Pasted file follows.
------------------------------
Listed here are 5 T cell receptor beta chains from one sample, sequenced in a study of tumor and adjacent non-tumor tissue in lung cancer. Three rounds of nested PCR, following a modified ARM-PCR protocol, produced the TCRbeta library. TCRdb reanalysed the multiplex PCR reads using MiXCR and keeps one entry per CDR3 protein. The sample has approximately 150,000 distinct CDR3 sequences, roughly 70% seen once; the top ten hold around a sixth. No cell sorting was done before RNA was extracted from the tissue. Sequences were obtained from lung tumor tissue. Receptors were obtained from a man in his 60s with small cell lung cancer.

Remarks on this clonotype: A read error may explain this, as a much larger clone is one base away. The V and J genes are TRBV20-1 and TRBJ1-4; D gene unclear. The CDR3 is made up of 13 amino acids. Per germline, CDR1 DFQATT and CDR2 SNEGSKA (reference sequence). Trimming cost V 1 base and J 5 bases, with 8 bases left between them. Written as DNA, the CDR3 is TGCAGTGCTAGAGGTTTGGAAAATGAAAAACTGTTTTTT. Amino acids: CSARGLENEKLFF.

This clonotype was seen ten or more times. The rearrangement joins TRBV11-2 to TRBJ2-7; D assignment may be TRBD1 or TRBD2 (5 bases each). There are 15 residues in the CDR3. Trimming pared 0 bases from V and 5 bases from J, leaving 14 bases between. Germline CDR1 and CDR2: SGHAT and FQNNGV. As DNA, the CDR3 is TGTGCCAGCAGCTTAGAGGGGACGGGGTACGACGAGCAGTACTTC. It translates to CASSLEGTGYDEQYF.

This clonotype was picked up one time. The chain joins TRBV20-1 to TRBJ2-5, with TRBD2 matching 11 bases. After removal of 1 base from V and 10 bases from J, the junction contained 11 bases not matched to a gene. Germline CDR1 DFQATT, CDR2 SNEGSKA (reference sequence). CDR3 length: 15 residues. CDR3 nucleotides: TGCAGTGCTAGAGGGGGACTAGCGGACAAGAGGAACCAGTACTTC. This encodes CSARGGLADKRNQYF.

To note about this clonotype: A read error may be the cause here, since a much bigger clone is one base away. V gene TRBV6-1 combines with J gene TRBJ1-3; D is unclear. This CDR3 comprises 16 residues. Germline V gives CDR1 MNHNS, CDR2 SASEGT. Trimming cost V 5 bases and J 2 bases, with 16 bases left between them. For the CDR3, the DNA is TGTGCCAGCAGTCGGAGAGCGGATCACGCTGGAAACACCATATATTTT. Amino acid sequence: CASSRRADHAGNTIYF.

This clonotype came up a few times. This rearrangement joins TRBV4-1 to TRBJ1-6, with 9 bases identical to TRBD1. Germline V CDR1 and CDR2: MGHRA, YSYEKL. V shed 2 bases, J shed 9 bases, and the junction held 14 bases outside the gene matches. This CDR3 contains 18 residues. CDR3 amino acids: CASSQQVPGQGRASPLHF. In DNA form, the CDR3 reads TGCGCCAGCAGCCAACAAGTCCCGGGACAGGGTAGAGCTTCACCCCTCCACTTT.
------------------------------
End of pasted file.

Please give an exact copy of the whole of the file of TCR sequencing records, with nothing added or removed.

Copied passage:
Listed here are 5 T cell receptor beta chains from one sample, sequenced in a study of tumor and adjacent non-tumor tissue in lung cancer. Three rounds of nested PCR, following a modified ARM-PCR protocol, produced the TCRbeta library. TCRdb reanalysed the multiplex PCR reads using MiXCR and keeps one entry per CDR3 protein. The sample has approximately 150,000 distinct CDR3 sequences, roughly 70% seen once; the top ten hold around a sixth. No cell sorting was done before RNA was extracted from the tissue. Sequences were obtained from lung tumor tissue. Receptors were obtained from a man in his 60s with small cell lung cancer.

Remarks on this clonotype: A read error may explain this, as a much larger clone is one base away. The V and J genes are TRBV20-1 and TRBJ1-4; D gene unclear. The CDR3 is made up of 13 amino acids. Per germline, CDR1 DFQATT and CDR2 SNEGSKA (reference sequence). Trimming cost V 1 base and J 5 bases, with 8 bases left between them. Written as DNA, the CDR3 is TGCAGTGCTAGAGGTTTGGAAAATGAAAAACTGTTTTTT. Amino acids: CSARGLENEKLFF.

This clonotype was seen ten or more times. The rearrangement joins TRBV11-2 to TRBJ2-7; D assignment may be TRBD1 or TRBD2 (5 bases each). There are 15 residues in the CDR3. Trimming pared 0 bases from V and 5 bases from J, leaving 14 bases between. Germline CDR1 and CDR2: SGHAT and FQNNGV. As DNA, the CDR3 is TGTGCCAGCAGCTTAGAGGGGACGGGGTACGACGAGCAGTACTTC. It translates to CASSLEGTGYDEQYF.

This clonotype was picked up one time. The chain joins TRBV20-1 to TRBJ2-5, with TRBD2 matching 11 bases. After removal of 1 base from V and 10 bases from J, the junction contained 11 bases not matched to a gene. Germline CDR1 DFQATT, CDR2 SNEGSKA (reference sequence). CDR3 length: 15 residues. CDR3 nucleotides: TGCAGTGCTAGAGGGGGACTAGCGGACAAGAGGAACCAGTACTTC. This encodes CSARGGLADKRNQYF.

To note about this clonotype: A read error may be the cause here, since a much bigger clone is one base away. V gene TRBV6-1 combines with J gene TRBJ1-3; D is unclear. This CDR3 comprises 16 residues. Germline V gives CDR1 MNHNS, CDR2 SASEGT. Trimming cost V 5 bases and J 2 bases, with 16 bases left between them. For the CDR3, the DNA is TGTGCCAGCAGTCGGAGAGCGGATCACGCTGGAAACACCATATATTTT. Amino acid sequence: CASSRRADHAGNTIYF.

This clonotype came up a few times. This rearrangement joins TRBV4-1 to TRBJ1-6, with 9 bases identical to TRBD1. Germline V CDR1 and CDR2: MGHRA, YSYEKL. V shed 2 bases, J shed 9 bases, and the junction held 14 bases outside the gene matches. This CDR3 contains 18 residues. CDR3 amino acids: CASSQQVPGQGRASPLHF. In DNA form, the CDR3 reads TGCGCCAGCAGCCAACAAGTCCCGGGACAGGGTAGAGCTTCACCCCTCCACTTT.